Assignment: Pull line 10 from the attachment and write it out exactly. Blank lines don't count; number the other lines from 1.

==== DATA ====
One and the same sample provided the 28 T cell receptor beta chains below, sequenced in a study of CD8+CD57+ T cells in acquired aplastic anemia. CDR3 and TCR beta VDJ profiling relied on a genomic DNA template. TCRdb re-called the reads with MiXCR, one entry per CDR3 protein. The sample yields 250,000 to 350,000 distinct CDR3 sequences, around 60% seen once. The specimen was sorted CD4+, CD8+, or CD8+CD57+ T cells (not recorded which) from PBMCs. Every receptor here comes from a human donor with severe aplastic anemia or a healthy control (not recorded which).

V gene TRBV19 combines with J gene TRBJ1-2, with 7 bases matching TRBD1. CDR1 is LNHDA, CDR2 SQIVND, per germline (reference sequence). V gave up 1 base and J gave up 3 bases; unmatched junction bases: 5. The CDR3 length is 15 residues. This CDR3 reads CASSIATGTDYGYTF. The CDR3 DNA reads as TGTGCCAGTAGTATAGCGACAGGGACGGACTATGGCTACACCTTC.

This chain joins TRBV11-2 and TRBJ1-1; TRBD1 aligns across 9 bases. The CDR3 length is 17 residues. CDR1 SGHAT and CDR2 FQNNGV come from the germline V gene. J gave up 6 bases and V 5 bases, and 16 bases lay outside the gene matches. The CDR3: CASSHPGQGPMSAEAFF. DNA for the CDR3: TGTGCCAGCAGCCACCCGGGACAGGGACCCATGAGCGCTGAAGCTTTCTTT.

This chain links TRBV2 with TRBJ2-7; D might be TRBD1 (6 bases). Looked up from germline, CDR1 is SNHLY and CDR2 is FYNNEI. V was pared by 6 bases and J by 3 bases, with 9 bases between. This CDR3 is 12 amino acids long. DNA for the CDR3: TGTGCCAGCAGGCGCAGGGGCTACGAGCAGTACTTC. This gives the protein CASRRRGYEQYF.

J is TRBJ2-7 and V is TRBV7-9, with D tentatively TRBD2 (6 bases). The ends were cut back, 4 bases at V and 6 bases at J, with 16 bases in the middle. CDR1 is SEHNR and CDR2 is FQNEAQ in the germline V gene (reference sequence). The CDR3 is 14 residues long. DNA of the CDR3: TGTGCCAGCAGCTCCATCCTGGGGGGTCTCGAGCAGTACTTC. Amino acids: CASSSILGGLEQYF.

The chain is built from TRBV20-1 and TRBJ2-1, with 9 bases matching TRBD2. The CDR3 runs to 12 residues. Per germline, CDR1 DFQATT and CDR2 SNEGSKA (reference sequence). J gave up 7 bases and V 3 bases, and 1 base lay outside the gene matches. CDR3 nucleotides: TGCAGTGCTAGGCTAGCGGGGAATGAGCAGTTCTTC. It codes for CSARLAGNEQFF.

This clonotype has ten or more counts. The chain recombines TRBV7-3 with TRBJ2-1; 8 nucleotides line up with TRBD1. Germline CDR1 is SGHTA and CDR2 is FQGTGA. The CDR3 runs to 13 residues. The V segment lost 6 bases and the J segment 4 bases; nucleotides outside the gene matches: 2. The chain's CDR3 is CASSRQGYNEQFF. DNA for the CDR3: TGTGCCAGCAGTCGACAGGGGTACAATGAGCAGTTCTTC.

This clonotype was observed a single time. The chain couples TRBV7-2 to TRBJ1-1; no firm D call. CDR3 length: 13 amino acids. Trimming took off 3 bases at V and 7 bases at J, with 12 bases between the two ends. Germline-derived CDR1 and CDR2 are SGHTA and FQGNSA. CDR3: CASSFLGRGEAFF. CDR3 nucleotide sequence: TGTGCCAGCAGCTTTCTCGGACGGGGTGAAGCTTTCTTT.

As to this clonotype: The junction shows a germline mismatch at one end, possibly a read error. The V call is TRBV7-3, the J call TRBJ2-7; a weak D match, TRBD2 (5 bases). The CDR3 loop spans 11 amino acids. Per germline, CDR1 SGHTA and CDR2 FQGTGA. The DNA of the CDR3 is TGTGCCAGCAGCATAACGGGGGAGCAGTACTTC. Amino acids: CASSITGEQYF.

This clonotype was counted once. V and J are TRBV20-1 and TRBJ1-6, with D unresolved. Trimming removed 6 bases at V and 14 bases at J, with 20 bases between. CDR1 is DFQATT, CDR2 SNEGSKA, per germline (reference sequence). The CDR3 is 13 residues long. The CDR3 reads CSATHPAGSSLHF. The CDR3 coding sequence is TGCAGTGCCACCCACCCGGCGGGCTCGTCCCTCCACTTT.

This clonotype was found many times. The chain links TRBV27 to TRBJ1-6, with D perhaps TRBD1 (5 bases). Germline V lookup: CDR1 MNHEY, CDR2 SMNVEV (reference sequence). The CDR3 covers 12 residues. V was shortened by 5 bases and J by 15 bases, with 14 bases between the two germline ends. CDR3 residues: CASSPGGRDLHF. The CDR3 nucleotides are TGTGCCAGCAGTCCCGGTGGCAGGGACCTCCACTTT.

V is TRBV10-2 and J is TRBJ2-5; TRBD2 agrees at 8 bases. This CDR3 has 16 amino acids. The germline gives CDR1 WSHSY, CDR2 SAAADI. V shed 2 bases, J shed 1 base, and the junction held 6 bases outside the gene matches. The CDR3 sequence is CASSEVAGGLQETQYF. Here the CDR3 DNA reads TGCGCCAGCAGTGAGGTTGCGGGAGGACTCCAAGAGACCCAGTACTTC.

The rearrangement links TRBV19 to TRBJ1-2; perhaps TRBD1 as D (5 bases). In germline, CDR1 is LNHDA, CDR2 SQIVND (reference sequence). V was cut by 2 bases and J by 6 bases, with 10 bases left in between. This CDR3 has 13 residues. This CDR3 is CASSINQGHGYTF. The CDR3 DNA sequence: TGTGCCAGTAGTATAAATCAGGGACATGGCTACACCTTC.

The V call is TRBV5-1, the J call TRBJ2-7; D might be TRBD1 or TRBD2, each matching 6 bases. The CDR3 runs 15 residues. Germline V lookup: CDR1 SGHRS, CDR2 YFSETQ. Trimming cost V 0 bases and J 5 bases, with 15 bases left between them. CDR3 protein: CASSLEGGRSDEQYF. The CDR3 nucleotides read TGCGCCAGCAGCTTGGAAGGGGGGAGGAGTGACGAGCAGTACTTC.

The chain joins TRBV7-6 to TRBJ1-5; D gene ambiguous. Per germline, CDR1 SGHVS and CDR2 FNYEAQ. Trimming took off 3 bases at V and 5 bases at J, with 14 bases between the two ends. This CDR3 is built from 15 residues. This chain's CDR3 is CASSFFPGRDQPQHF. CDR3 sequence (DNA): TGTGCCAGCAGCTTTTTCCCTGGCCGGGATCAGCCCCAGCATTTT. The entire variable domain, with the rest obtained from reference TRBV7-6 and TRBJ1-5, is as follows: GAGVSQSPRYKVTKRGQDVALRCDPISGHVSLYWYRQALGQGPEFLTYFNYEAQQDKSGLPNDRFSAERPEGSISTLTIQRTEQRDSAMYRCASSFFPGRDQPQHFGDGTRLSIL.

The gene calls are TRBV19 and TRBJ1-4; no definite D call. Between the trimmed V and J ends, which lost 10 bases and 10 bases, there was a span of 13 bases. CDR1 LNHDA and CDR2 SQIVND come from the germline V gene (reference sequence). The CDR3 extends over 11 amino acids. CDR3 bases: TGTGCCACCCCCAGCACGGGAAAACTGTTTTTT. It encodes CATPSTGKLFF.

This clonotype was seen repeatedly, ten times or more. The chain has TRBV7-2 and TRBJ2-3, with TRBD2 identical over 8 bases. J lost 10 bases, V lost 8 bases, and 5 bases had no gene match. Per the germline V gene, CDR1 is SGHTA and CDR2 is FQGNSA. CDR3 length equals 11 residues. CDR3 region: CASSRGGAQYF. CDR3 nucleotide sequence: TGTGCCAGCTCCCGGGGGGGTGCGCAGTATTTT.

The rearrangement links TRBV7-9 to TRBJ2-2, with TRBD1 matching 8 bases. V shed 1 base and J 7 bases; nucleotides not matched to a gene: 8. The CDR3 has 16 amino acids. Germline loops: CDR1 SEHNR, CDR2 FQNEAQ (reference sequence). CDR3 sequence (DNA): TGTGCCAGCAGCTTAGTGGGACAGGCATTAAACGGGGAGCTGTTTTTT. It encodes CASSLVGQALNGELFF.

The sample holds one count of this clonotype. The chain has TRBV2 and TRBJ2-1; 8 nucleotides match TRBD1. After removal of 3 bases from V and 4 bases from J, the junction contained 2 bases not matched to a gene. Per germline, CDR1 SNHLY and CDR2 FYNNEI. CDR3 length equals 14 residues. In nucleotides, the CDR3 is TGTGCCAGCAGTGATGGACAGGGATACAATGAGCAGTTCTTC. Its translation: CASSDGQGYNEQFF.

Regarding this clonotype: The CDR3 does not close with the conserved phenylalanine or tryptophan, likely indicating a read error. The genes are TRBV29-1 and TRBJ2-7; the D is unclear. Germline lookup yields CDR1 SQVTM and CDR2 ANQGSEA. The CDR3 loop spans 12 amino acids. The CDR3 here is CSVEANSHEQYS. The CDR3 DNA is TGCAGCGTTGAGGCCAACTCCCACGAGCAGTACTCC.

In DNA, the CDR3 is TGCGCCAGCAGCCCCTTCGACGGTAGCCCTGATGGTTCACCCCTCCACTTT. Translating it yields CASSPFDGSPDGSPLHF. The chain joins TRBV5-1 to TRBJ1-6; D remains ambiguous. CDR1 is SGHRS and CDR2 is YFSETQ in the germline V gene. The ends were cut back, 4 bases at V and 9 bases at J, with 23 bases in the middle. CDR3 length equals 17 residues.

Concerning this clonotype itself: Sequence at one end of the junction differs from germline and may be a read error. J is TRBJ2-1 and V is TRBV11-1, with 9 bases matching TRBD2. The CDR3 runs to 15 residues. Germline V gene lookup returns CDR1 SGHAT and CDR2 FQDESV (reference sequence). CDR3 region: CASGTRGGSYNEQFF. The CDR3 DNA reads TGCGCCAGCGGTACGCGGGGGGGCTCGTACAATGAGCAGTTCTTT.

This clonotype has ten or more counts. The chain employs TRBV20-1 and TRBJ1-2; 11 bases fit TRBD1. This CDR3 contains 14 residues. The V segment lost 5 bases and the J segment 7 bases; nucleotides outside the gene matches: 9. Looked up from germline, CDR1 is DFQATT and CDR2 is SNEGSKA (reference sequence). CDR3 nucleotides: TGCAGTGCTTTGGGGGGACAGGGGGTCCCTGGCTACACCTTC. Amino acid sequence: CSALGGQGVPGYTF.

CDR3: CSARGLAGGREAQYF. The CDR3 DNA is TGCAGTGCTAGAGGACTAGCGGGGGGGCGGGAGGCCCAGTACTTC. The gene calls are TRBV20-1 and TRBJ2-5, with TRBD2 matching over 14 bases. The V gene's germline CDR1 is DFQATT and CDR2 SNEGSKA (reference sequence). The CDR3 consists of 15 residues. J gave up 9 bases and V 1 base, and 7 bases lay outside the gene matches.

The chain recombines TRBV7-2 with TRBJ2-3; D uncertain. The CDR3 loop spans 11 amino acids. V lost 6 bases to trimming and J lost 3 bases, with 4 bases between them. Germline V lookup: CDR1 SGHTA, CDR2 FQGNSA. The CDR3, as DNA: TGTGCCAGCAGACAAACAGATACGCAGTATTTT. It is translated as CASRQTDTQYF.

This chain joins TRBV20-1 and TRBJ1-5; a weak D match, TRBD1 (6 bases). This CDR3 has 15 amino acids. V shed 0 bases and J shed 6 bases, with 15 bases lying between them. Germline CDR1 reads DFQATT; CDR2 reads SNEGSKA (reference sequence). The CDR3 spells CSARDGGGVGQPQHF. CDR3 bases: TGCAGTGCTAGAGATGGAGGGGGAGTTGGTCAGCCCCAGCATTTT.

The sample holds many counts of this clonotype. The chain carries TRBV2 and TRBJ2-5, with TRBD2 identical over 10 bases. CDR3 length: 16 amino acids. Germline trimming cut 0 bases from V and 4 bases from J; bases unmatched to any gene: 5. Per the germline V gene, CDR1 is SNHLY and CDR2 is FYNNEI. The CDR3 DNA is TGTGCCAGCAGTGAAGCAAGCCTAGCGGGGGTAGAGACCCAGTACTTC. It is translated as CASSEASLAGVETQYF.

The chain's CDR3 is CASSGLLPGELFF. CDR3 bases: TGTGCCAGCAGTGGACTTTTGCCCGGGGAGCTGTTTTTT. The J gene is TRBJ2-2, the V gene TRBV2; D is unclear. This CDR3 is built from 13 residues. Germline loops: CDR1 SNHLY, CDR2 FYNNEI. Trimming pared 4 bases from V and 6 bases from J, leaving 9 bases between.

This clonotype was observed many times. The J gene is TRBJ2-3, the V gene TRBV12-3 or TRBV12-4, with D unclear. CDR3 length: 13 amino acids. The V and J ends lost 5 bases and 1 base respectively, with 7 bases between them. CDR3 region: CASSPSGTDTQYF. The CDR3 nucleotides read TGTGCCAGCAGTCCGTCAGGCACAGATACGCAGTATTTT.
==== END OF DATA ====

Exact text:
This clonotype was counted once. V and J are TRBV20-1 and TRBJ1-6, with D unresolved. Trimming removed 6 bases at V and 14 bases at J, with 20 bases between. CDR1 is DFQATT, CDR2 SNEGSKA, per germline (reference sequence). The CDR3 is 13 residues long. The CDR3 reads CSATHPAGSSLHF. The CDR3 coding sequence is TGCAGTGCCACCCACCCGGCGGGCTCGTCCCTCCACTTT.